Writing Downton

Jessica Fellowes, author of several books on the beloved TV series 'Downton Abbey,' shares some insider’s details before attending this month’s Rancho Mirage Writers Festival

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The country estate, surrounded by lands that extend as far as the eyes can see, stands against the skyline in all its splendor. Its grande, Renaissance-inspired design evokes prestige, power, and tradition — it resembles an austere abbey, a place of worship, and pious devotion.

It’s the main filming location of Downton Abbey, a British drama that, like the castle itself (Highclere Castle in real life), has captured millions of people’s imagination around the world and sparkled devotion. To date, it’s the most successful British TV show of all time.

Throughout the course of six seasons, spanning from 1912 to 1926, the aristocratic family running the estate, the Crawleys, and their staff have had their share of drama, joys, and adventures. The show’s writer and creator, Julian Fellowes, has masterfully intertwined the upstairs and downstairs worlds with irresistible plots that has driven viewers to binge watch it on PBS or Netflix.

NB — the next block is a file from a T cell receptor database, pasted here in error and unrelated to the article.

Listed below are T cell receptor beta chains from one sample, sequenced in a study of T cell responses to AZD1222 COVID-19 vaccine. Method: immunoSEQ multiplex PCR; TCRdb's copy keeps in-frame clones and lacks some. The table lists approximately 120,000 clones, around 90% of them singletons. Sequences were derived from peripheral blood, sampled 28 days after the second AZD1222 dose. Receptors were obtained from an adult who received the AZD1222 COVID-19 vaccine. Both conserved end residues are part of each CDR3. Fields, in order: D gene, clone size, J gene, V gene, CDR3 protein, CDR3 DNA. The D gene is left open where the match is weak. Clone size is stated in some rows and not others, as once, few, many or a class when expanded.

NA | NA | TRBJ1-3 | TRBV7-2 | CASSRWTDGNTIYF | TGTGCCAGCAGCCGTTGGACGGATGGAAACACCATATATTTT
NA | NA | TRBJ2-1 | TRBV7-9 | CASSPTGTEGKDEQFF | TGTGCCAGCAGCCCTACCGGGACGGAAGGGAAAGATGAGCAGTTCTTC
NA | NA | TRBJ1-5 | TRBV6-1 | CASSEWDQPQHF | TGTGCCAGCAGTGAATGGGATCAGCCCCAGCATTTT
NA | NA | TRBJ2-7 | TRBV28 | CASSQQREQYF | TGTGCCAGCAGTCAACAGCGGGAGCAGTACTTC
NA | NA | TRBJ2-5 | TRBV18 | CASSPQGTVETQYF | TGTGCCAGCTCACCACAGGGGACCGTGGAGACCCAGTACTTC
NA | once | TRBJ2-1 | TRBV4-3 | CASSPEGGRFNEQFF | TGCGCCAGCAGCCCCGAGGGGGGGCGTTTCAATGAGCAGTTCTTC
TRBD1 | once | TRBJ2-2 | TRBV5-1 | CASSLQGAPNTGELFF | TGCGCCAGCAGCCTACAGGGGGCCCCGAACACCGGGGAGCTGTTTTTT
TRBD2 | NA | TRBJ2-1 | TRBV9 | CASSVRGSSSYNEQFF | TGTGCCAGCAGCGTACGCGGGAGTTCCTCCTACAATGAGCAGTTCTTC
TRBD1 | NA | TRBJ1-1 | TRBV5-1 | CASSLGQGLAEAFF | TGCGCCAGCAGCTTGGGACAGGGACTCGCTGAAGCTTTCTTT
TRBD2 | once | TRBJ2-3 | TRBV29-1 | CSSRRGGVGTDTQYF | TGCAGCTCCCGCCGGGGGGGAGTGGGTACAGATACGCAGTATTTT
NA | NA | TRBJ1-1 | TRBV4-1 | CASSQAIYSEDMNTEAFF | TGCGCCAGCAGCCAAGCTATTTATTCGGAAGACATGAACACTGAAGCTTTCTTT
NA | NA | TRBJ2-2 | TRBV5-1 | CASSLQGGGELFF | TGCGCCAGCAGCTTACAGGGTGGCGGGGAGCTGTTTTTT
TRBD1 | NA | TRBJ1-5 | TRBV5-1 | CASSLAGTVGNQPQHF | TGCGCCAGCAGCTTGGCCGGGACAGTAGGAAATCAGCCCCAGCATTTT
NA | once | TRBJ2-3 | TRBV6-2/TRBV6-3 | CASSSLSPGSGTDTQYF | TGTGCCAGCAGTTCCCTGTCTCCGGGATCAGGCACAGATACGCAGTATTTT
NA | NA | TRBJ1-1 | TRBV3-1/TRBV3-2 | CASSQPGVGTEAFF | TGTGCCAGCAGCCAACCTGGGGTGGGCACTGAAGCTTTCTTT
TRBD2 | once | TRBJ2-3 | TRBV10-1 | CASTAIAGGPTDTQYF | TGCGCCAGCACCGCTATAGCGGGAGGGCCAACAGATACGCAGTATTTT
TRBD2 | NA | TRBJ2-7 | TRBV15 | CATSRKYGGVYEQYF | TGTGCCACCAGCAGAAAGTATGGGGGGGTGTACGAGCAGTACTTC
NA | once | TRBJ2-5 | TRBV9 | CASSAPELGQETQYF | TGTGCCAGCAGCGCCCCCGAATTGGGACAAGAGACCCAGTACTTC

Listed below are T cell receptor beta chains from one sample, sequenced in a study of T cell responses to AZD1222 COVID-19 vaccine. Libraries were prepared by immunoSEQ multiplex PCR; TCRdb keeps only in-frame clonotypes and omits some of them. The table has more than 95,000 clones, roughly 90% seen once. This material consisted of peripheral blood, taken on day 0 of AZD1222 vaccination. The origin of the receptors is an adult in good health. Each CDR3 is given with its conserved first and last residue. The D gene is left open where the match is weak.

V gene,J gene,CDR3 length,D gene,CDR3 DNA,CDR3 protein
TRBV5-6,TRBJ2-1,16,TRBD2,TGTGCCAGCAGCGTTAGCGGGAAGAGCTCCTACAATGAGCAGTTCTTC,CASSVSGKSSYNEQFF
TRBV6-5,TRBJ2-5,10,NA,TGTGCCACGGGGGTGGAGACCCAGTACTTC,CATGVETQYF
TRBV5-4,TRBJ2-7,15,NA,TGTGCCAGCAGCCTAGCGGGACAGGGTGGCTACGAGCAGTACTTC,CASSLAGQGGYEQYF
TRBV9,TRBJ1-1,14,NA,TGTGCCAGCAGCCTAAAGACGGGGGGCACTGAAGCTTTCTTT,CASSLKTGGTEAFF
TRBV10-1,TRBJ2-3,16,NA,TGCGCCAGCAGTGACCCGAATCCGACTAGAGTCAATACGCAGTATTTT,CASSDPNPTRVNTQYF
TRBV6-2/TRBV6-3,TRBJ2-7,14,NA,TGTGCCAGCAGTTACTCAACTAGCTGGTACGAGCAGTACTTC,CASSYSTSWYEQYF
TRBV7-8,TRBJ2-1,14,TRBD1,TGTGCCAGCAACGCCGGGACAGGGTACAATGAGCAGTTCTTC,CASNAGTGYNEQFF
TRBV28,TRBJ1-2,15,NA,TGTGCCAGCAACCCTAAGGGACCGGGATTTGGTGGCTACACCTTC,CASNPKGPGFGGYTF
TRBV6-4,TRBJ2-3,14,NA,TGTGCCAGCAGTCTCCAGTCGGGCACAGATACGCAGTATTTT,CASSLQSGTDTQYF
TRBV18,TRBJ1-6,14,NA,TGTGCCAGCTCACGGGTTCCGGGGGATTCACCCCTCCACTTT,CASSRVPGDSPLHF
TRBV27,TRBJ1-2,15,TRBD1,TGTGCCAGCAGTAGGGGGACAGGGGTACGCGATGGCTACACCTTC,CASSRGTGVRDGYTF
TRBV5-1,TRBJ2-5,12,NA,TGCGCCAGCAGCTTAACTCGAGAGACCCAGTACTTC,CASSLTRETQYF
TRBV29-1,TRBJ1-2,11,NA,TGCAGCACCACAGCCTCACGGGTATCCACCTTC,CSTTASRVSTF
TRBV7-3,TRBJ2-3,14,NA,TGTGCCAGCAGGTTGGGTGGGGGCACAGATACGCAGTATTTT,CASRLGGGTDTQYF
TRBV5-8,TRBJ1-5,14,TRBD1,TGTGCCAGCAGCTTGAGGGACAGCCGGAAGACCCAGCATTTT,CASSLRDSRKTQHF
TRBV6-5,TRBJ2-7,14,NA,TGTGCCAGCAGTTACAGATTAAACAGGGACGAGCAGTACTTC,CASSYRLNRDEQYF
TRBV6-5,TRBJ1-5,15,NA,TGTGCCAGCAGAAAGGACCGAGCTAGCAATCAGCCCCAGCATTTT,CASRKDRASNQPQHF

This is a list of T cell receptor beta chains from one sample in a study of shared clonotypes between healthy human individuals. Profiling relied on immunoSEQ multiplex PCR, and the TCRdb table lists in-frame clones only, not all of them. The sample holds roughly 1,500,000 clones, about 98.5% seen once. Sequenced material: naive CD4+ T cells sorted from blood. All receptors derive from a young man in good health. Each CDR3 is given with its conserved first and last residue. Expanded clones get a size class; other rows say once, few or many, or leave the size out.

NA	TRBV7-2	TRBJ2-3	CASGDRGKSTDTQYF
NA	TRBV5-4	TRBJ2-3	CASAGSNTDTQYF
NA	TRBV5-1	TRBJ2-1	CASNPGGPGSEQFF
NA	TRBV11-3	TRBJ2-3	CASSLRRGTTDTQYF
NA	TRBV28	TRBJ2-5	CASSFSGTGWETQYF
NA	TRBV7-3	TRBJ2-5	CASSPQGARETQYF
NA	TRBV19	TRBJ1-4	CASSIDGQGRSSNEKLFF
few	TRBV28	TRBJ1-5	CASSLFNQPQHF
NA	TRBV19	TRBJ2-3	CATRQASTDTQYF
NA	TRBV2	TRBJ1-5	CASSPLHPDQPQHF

photo courtesy of pbs

Mary Crawley, played by Michelle Dockery.

In anticipation of the show’s sixth and final season (which premiered Jan. 3), we spoke to Jessica Fellowes, Julian’s niece, who has authored five books on Downton Abbey (Don’t worry, we’re not going to spoil it for you).

Jessica has given us a beautiful account and reflection behind the show’s curtain and legacy. She will speak at the Rancho Mirage Writers Festival on Jan. 22.

Why do you think viewers from all over the world love Downton Abbey so much? When did you decide that you wanted to write a book about it?
“We've all been chasing the answer to this question but I think it comes down to the fact that everyone in Downton Abbey is more like us than they are different from us — we're basically watching a family and colleagues who are all fundamentally decent people, negotiate their way through life, just as we do, only they do it in beautiful clothes and locations, which are pleasing to watch!”

“After the first series was shown, and was an instant hit in the UK, my agent heard that a book deal had been done between HarperCollins and Carnival Films but they were looking for a writer — she suggested I put myself forward and after I was given the go-ahead by Julian [Fellowes], I went to meet them and the deal was done! I was particularly interested because we all wanted to [do] a book that was more than “behind the scenes,” but also explained something of the context of the period.”